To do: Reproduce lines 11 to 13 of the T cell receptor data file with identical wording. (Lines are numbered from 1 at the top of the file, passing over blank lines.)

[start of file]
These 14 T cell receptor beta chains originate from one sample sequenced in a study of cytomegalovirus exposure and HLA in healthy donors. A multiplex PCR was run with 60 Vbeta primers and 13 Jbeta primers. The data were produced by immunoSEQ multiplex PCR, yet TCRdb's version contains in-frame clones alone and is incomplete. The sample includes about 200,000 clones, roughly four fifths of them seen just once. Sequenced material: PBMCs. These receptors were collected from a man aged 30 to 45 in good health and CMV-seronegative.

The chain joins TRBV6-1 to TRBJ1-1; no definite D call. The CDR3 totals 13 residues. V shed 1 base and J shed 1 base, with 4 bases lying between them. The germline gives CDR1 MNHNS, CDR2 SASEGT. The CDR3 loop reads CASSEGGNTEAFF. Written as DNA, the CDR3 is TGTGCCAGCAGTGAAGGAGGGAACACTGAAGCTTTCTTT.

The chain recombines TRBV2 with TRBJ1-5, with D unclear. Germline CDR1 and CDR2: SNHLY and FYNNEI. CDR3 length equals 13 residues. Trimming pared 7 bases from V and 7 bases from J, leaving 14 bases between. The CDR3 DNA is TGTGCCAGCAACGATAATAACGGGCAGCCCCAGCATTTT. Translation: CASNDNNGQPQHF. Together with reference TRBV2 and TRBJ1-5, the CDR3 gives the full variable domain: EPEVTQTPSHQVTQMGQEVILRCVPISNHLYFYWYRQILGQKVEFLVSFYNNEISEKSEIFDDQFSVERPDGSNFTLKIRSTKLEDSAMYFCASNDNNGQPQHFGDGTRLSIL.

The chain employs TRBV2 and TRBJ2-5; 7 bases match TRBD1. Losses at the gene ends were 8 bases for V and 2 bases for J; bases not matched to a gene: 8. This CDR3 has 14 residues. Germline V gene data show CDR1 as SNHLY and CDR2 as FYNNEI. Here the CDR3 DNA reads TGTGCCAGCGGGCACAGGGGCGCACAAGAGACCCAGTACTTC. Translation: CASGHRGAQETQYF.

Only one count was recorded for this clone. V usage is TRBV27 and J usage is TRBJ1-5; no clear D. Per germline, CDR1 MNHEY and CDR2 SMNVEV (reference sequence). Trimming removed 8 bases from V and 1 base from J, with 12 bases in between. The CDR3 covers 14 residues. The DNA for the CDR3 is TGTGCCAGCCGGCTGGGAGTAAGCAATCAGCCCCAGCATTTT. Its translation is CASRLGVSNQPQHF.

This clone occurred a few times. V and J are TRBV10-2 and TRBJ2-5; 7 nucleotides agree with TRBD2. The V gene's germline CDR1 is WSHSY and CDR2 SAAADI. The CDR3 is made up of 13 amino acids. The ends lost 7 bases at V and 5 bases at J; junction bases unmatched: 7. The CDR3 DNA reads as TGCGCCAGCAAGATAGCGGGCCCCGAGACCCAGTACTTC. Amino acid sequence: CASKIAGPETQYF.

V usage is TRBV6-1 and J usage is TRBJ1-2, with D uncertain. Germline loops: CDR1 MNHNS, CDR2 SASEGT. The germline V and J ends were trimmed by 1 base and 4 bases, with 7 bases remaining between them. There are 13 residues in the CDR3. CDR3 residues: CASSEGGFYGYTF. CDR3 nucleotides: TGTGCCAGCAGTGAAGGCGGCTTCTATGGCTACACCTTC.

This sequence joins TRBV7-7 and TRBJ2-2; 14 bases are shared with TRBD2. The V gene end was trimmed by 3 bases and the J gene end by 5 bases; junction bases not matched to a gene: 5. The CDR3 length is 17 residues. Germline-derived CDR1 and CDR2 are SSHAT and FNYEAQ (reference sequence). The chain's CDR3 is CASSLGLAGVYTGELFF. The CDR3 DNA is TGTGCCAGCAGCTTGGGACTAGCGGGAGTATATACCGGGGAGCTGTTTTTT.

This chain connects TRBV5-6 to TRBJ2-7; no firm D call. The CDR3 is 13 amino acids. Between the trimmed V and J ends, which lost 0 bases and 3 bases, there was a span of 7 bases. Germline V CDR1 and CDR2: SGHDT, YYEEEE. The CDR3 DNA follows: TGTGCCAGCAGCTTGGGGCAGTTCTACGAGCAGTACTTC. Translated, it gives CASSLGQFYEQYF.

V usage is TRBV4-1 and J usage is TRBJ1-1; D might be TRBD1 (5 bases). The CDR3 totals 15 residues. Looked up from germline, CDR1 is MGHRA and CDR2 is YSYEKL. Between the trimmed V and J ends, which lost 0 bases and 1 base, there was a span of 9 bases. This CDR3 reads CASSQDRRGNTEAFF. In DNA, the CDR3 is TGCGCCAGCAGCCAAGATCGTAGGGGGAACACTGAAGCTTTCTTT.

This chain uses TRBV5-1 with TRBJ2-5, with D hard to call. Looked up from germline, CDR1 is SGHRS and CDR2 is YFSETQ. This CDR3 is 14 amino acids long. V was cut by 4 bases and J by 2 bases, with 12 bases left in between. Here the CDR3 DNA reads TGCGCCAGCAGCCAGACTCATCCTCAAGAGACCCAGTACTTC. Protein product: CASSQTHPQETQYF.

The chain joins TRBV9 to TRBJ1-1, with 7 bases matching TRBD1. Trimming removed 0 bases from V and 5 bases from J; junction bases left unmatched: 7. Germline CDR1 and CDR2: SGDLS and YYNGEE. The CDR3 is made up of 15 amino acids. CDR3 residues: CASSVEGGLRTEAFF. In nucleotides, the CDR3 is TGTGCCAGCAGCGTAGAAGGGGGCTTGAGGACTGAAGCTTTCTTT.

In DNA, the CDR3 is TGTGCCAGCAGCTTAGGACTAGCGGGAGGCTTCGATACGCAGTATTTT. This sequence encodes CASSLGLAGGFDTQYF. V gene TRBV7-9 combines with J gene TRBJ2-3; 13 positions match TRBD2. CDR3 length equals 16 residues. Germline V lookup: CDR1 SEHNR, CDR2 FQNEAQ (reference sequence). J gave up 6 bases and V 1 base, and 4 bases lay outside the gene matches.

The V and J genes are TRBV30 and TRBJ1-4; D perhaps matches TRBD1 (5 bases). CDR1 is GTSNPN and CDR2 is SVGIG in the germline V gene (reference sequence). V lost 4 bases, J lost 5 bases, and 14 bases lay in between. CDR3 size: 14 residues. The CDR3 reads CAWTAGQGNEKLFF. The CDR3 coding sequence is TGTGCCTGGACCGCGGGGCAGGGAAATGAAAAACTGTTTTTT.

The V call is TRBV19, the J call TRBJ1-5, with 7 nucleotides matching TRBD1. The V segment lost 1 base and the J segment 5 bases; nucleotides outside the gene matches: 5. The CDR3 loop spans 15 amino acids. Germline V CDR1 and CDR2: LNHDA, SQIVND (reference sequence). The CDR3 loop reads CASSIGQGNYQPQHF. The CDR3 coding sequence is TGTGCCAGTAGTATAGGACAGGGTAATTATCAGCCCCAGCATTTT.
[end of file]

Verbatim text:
This chain uses TRBV5-1 with TRBJ2-5, with D hard to call. Looked up from germline, CDR1 is SGHRS and CDR2 is YFSETQ. This CDR3 is 14 amino acids long. V was cut by 4 bases and J by 2 bases, with 12 bases left in between. Here the CDR3 DNA reads TGCGCCAGCAGCCAGACTCATCCTCAAGAGACCCAGTACTTC. Protein product: CASSQTHPQETQYF.

The chain joins TRBV9 to TRBJ1-1, with 7 bases matching TRBD1. Trimming removed 0 bases from V and 5 bases from J; junction bases left unmatched: 7. Germline CDR1 and CDR2: SGDLS and YYNGEE. The CDR3 is made up of 15 amino acids. CDR3 residues: CASSVEGGLRTEAFF. In nucleotides, the CDR3 is TGTGCCAGCAGCGTAGAAGGGGGCTTGAGGACTGAAGCTTTCTTT.

In DNA, the CDR3 is TGTGCCAGCAGCTTAGGACTAGCGGGAGGCTTCGATACGCAGTATTTT. This sequence encodes CASSLGLAGGFDTQYF. V gene TRBV7-9 combines with J gene TRBJ2-3; 13 positions match TRBD2. CDR3 length equals 16 residues. Germline V lookup: CDR1 SEHNR, CDR2 FQNEAQ (reference sequence). J gave up 6 bases and V 1 base, and 4 bases lay outside the gene matches.